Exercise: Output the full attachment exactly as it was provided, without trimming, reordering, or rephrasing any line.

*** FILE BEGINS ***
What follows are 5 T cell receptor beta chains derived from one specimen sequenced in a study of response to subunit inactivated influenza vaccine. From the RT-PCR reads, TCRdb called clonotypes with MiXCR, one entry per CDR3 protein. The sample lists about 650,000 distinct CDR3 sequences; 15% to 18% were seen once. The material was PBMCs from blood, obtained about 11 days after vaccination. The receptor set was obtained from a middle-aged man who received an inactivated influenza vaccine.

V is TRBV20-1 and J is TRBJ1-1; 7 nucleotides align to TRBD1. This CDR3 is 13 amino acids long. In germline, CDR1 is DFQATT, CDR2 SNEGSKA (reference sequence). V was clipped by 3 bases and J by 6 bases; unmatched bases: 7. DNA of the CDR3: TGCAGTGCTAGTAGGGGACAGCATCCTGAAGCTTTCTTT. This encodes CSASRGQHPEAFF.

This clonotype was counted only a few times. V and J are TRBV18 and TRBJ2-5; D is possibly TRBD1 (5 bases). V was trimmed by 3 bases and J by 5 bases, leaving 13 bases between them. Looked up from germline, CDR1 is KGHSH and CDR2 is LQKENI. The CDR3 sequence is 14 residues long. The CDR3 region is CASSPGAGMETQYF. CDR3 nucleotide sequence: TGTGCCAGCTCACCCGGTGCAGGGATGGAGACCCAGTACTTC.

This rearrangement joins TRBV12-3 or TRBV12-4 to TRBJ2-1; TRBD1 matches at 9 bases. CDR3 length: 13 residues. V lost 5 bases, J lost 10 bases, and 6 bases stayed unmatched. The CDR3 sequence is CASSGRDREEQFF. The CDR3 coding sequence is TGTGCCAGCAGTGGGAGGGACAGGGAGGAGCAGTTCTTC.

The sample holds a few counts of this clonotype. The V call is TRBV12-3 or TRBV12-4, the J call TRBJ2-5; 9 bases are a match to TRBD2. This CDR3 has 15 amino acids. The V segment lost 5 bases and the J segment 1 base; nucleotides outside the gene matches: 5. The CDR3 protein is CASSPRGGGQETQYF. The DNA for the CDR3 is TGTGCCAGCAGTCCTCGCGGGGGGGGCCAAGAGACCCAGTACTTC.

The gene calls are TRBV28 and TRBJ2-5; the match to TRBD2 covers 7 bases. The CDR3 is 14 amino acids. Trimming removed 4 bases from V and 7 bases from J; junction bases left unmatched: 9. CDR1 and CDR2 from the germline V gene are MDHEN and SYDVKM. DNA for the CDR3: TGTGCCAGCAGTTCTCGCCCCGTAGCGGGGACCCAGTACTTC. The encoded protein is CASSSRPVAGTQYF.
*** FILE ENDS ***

What follows are 5 T cell receptor beta chains derived from one specimen sequenced in a study of response to subunit inactivated influenza vaccine. From the RT-PCR reads, TCRdb called clonotypes with MiXCR, one entry per CDR3 protein. The sample lists about 650,000 distinct CDR3 sequences; 15% to 18% were seen once. The material was PBMCs from blood, obtained about 11 days after vaccination. The receptor set was obtained from a middle-aged man who received an inactivated influenza vaccine.

V is TRBV20-1 and J is TRBJ1-1; 7 nucleotides align to TRBD1. This CDR3 is 13 amino acids long. In germline, CDR1 is DFQATT, CDR2 SNEGSKA (reference sequence). V was clipped by 3 bases and J by 6 bases; unmatched bases: 7. DNA of the CDR3: TGCAGTGCTAGTAGGGGACAGCATCCTGAAGCTTTCTTT. This encodes CSASRGQHPEAFF.

This clonotype was counted only a few times. V and J are TRBV18 and TRBJ2-5; D is possibly TRBD1 (5 bases). V was trimmed by 3 bases and J by 5 bases, leaving 13 bases between them. Looked up from germline, CDR1 is KGHSH and CDR2 is LQKENI. The CDR3 sequence is 14 residues long. The CDR3 region is CASSPGAGMETQYF. CDR3 nucleotide sequence: TGTGCCAGCTCACCCGGTGCAGGGATGGAGACCCAGTACTTC.

This rearrangement joins TRBV12-3 or TRBV12-4 to TRBJ2-1; TRBD1 matches at 9 bases. CDR3 length: 13 residues. V lost 5 bases, J lost 10 bases, and 6 bases stayed unmatched. The CDR3 sequence is CASSGRDREEQFF. The CDR3 coding sequence is TGTGCCAGCAGTGGGAGGGACAGGGAGGAGCAGTTCTTC.

The sample holds a few counts of this clonotype. The V call is TRBV12-3 or TRBV12-4, the J call TRBJ2-5; 9 bases are a match to TRBD2. This CDR3 has 15 amino acids. The V segment lost 5 bases and the J segment 1 base; nucleotides outside the gene matches: 5. The CDR3 protein is CASSPRGGGQETQYF. The DNA for the CDR3 is TGTGCCAGCAGTCCTCGCGGGGGGGGCCAAGAGACCCAGTACTTC.

The gene calls are TRBV28 and TRBJ2-5; the match to TRBD2 covers 7 bases. The CDR3 is 14 amino acids. Trimming removed 4 bases from V and 7 bases from J; junction bases left unmatched: 9. CDR1 and CDR2 from the germline V gene are MDHEN and SYDVKM. DNA for the CDR3: TGTGCCAGCAGTTCTCGCCCCGTAGCGGGGACCCAGTACTTC. The encoded protein is CASSSRPVAGTQYF.